sliver of wood
Over the years, I can recall that my dad, Allen Lewis Spencer had a number of hammers, of differing handles and sizes…like most men do, but for as long as I can remember, one hammer was always there. It wasn’t that this hammer was made of gold, or even looked fancy. It had a plain handle, but I suspect it is a hardwood, and not a simple pine. The handle is a medium toned wood, but it may have darkened with age and use. It also has a scorch mark about five inches long along one side, that happened when it was laid a little too close to a campfire. Dad rescued it just in the nick of time. He had to save it, you see. It wasn’t just any hammer…it was his dad’s hammer, and with his dad’s passing, the hammer was given to my dad.
Most wooden handled hammers don’t have a long handle life. That is probably the main reason that many, if not most hammers are made of metal these days. This wooden handled hammer is different, however. My grandfather, Allen Luther Spencer was a carpenter for the Great Northern Railway. His job was to build and repair seats, trim, walls, and floors…anything made of wood on the trains of the Great Northern Railway. He also made tables and chairs for his own family, and he did it all with that same hammer that my dad inherited upon his passing. Unfortunately, I never knew my grandfather, because he passed away before my parents were married. That leaves my sisters and me with only the stories we have heard from family and my Uncle Bill Spencer’s family history. I do know that while my grandfather’s work might never have been in the caliber of my cousins Gene Fredrick, and his sons, Tim and Shawn, he did make some nice things. What impresses me the most is that any work needing a hammer was done by the same hammer that my dad inherited, and that even after all the use my dad has give the hammer, it is still in amazing shape. Things were just made well in those days.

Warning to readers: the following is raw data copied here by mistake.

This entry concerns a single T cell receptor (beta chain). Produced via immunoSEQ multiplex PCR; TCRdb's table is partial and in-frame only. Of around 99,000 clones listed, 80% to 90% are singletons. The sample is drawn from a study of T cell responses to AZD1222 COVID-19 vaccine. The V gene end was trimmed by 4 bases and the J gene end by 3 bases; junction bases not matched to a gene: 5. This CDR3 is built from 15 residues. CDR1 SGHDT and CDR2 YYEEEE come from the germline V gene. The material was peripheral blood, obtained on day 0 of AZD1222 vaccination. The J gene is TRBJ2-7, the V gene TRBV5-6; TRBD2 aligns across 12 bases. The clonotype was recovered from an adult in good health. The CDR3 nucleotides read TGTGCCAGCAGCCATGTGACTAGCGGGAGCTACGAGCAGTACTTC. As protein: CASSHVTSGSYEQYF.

My dad took great care of that hammer, because it was as much a treasure to him as it is to me. It is so much more than just a hammer, it was my dad’s hammer, and his dad’s hammer. The handle still has the oil from Dad’s hand on it, making that spot darker than the rest of the handle, and I can tell you, that I will not be using the hammer, nor will I clean off that oil, or sand off the scorch mark, or the one little sliver of wood that was torn off of the handle at some point. You see, I think the hammer is just perfect the way it is, and I plan to display it with no changes to it at all, because it was my dad’s hammer, and to me…that makes it priceless.